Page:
Modern Operating Systems

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Prentice Hall, 1992 - Computers - 728 pages
29 Reviews
An up-to-date overview of operating systems presented by world-renowned computer scientist and author, Andrew Tanenbaum. This is the first guide to provide balanced coverage between centralized and distributed operating systems. Part I covers processes, memory management, file systems, I/O systems, and deadlocks in single operating system environments. Part II covers communication, synchronization process execution, and file systems in a distributed operating system environment. Includes case studies on UNIX, MACH, AMOEBA, and DOS operating systems.

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Review: Modern Operating Systems

User Review  - فاروق الفرشيشي - Goodreads

While reading this book, I had the feeling that I'm actually a disciple of the great Tanenbaum. And that's itself is a very convincing reason to read the book. Read full review

Review: Modern Operating Systems

User Review  - Kazuhiro - Goodreads

Great book! Must, must, must to read for all students who study computer science Read full review

Contents

MEMORY MANAGEMENT
74
FILE SYSTEMS
145
INPUTOUTPUT
205
Copyright

13 other sections not shown

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About the author (1992)

Andrew S. Tanenbaum" has a B.S. Degree from M.I.T. and a Ph.D. from the University of California at Berkeley. He is currently a Professor of Computer Science at the Vrije Universiteit in Amsterdam, The Netherlands, where he heads the Computer Systems Group. He is also Dean of the Advanced School for Computing and Imaging, an interuniversity graduate school doing research on advanced parallel, distributed, and imaging systems. Nevertheless, he is trying very hard to avoid turning into a bureaucrat.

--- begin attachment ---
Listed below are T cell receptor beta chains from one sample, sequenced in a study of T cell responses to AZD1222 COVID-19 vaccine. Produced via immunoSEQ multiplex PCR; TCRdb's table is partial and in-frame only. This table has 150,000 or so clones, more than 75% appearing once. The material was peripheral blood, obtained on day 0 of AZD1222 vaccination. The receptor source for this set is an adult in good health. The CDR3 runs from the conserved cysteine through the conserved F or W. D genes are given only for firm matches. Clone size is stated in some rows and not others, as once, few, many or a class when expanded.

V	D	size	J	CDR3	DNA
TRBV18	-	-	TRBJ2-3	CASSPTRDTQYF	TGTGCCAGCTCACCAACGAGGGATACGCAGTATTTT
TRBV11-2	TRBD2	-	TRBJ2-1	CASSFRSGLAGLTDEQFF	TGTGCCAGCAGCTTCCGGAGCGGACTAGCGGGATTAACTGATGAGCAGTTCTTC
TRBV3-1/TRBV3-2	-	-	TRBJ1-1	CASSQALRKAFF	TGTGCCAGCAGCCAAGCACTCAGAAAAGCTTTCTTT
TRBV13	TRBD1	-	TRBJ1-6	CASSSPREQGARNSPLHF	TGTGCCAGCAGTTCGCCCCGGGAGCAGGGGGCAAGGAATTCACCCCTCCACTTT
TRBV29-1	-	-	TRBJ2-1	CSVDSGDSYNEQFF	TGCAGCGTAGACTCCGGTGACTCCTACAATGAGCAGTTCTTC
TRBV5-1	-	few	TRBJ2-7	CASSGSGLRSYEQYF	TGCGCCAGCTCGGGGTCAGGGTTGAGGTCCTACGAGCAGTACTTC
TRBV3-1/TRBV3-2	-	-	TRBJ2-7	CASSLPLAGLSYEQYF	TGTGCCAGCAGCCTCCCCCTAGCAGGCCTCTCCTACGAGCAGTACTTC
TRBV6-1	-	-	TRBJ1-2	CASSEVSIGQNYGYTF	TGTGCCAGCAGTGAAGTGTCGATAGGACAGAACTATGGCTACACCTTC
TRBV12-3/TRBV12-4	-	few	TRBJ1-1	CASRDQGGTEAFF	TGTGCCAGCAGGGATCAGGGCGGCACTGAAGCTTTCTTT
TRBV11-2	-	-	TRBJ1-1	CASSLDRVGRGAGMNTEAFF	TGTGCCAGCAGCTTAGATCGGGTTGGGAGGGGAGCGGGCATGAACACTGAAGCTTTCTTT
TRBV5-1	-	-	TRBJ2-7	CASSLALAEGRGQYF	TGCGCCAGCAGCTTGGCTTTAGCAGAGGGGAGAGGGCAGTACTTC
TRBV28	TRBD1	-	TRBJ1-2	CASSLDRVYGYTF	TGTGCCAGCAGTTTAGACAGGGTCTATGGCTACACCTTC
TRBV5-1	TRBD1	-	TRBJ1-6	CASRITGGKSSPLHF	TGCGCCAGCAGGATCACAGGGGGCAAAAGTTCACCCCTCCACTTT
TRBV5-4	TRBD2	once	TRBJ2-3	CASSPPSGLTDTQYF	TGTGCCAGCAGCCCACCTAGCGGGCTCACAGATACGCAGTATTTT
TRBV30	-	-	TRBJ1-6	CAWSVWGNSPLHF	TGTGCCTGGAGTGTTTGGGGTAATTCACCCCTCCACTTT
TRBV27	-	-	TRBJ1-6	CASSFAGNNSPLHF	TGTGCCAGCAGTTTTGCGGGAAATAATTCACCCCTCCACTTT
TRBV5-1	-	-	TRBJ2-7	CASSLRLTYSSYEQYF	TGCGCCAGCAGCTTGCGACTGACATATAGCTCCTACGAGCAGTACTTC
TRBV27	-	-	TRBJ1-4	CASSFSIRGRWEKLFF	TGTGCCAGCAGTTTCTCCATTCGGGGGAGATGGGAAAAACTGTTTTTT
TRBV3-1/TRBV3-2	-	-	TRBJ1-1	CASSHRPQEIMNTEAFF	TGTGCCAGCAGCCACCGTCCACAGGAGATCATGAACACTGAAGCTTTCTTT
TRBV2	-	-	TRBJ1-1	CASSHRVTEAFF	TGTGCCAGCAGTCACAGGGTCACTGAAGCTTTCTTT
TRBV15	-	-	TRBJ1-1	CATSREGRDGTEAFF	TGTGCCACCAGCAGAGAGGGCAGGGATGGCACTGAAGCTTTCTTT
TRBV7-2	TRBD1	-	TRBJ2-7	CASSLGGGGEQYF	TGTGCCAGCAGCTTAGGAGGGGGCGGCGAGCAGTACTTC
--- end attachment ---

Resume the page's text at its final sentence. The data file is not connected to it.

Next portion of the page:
In the past, he has done research on compilers, operating systems, networking, and local-area distributed systems. His current research focuses primarily on the design of wide-area distributed systems that scale to a billion users. These research projects have led to five books and over 85 referred papers in journals and conference proceedings.
Prof. Tanenbaum has also produced a considerable volume of software. He was the principal architect of the Amsterdam Compiler Kit, a widely-used toolkit for writing portable compilers, as well as of MINIX, a small UNIX clone intended for use in student programming labs. Together with his Ph.D. students and programmers, he helped design the Amoeba distributed operating system, a high-performance microkernel-based distributed operating system. The MINIX and Amoeba systems are now available for free via the Internet. Prof. Tanenbaum is a Fellow of the ACM, a Fellow of the IEEE, a member of the Royal Netherlands Academy of Arts and Sciences, winner of the 1994 ACM Karl V. Karlstrom Outstanding Educator Award, and winner of the 1997 ACM/SIGCSE Award for Outstanding Contributions to Computer Science Education. He is also listed in Who's Who in theWorld. "Maarten van Steen" is a professor at the Vrije Universiteit, Amsterdam where he teaches operating systems, computer networks, and distributed systems. He has also given various highly successful courses on computer systems related subjects to ICT professionals from industry and governmental organizations. Prof. van Steen studied Applied Mathematics at Twente University and received a Ph.D. from Leiden University in Computer Science. After his graduate studies he went to work for an industrial research laboratory where he eventually became head of a group concentrating on programming support for parallel applications. After five years of struggling to simultaneously do research and management, he decided to return to academia, first as an assistant professor in Computer Science at the Erasmus University Rotterdam, and later as an assistant professor in Andrew Tanenbaum's group at the Vrije Universiteit Amsterdam. His current research concentrates on large-scale distributed systems. Part of his research focusses on Web-based systems, in particular adaptive distribution and replication in (collaborative) content distribution networks. Another subject of extensive research is fully decentralized (gossip based) peer-to-peer systems for wired as well as wireless ad hoc networks.

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